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The Rediff Special/Colonel Anil Athale (retired)

February 14, 2003

Maratha history seems all set to go international as newspapers dated February 6 reported the launch of a film project on the battle of Wadgaon, which took place between the English and the Marathas in 1778-79.

In this classic battle, Maratha general Mahadji Shinde lured the English up the Khandala ghats. Once he trapped them in a country suitable for cavalry operations, his horsemen harassed the English from all sides, attacked their supply base in Khopoli and followed a scorched earth policy. Until, on the night of January 13-14, the demoralised English began to retreat from Talegaon. The alert Marathas, however, launched a fierce attack, forcing the English to withdraw to the village of Wadgaon. Here, surrounded on all sides and starved for water and food, the English finally surrendered to Mahadji Shinde. It was a defeat such as never suffered by the British in India.

Unfortunately, the Marathas, in a spirit of chivalry, let the English off the hook and permitted them to retreat to Bombay (now, Mumbai) to fight another day. The episode was reminiscent of Prithviraj Chauhan releasing the defeated Mohammed Ghori after the battle of Thaneshwar.

Towards the early 20th century, as there appeared the first stirrings of resistance in Maharashtra, the colonial rulers saw the symbolic value of Wadgaon as a rallying point for both Maratha pride and Indian nationalism and hastened to nullify it.

Lieutenant Stewart, who commanded the advance English guard and was killed by the Marathas in the first week of January while on a reconnaissance mission near Karla, was hailed by the British as the 'hero' of the battle of Wadgaon. The actual battle occurred nearly a fortnight after his death. History books in Maharashtra spoke of Ishtur Fakda (Brave Stewart) and his (non-existent) heroics. A grave in Wadgaon was identified as that of Stewart's and an annual fair begun in his honour.

The memory of England's shameful defeat was cleverly obliterated and replaced by the myth of a brave Englishman who single-handedly fought hordes of natives.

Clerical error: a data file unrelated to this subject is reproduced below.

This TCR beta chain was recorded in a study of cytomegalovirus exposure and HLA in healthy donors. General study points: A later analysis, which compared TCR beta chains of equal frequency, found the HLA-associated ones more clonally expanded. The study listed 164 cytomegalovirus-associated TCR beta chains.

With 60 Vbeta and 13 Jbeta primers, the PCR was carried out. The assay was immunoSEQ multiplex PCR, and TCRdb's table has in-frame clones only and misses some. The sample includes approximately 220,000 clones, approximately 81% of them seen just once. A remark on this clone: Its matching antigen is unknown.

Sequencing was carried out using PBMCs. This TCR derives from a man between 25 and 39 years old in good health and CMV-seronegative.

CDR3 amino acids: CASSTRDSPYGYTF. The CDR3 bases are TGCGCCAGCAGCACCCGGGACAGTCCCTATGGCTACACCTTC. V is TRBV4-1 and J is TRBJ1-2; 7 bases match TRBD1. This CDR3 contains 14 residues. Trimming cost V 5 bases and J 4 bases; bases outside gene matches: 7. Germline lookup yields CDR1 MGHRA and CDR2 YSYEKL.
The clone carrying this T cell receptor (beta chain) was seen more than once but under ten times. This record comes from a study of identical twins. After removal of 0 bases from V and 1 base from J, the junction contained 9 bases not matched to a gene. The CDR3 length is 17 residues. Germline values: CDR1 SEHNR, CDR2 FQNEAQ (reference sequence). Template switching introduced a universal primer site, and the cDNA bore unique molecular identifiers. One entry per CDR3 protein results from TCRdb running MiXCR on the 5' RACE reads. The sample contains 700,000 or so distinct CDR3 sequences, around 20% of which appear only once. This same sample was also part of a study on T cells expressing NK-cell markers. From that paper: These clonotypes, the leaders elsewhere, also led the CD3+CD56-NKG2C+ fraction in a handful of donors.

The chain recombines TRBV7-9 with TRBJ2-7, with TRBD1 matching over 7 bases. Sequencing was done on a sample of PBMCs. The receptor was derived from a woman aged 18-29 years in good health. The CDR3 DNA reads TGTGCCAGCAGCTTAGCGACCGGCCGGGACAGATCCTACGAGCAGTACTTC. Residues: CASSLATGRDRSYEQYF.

Till recently, there was no monument to celebrate either the Marathas' spectacular victory or General Mahadji Shinde. Then, about seven years ago, a group of historians and public-spirited citizens -- including industrialist Arun Firodia (CEO, Kinetic Engineering) -- came together and erected a deepmala (a typical Maharashtrian tower found in many local temples) to honour the victorious Marathas.

The main aim behind this effort was to remind every Indian that even in this era of globalisation we are second to none. It is a reminder of how Shinde's leadership and the military skill displayed by the Marathas were world-class. But such is the apathy of the concerned bureaucrats and politicians that Mahadji Shinde's statue, which has been ready for two years, still awaits permission to be installed.

When this group learnt that an international filmmaker -- Roland Joffe of City of Joy and Killing Fields ­fame -- had been inspired to recreate the battle of Wadgaon on celluloid, they were thrilled.

Unfortunately, from all indications thus far, the film, which has been titled Invaders, is not about the Marathas. Nor is it about the perfidy of the English. Instead, the film focuses on the brave and dashing Lieutenant Stewart.

There is enough evidence of the mythical nature of the legend of Ishtur Fakda. Even a blatantly pro-English account of the Indian army like that by Philip Mason (A Matter of Honour -- An Account of the Indian Army, its Officers and Men, Penguin Books, 1976, page 127) does not find any mention of Lieutenant Stewart in context of the Wadgaon battle. Nor does A J Fortescue mention him in his authoritative work on the history of the British army (A History of the British Army, Vol III, Macmillan & Co, London, 1902). On the other hand, James Douglas says in Bombay & Western India Vol II (Marston & Co, London, 1893, page 445) that if the Marathas would have been as ruthless as Napoleon, 'not one man would have escaped from Wadgaon and the history of the East would have changed!' Again, there is no mention of Stewart!

Why then is this obvious effort being made to perpetuate the myth of the brave European and the 'honourable' natives who not only respect but actually venerate a dead enemy? 

With a budget of $40 million, Joffe is bound to find many collaborators amongst Indians. As far as the denizens of Bollywood are concerned, the less said the better. If some of them can succumb to one phone call from Dubai, it is too much to expect them to have any spirit of nationalism. And if he needs the help of someone from Maharashtra to demolish Maratha pride... no problem! After all, it was Balaji Natu who hoisted the Union Jack over Shaniwarwada, the seat of Maratha power, on November 17, 1817.

Joffe, of course, will claim cinematic licence. What is not clear is why the Government of India -- which claims it is keen to restore the truth to history -- cannot at least ban him from filming in India and subsequently ban the film from being imported into the country!

Design: Dominic Xavier

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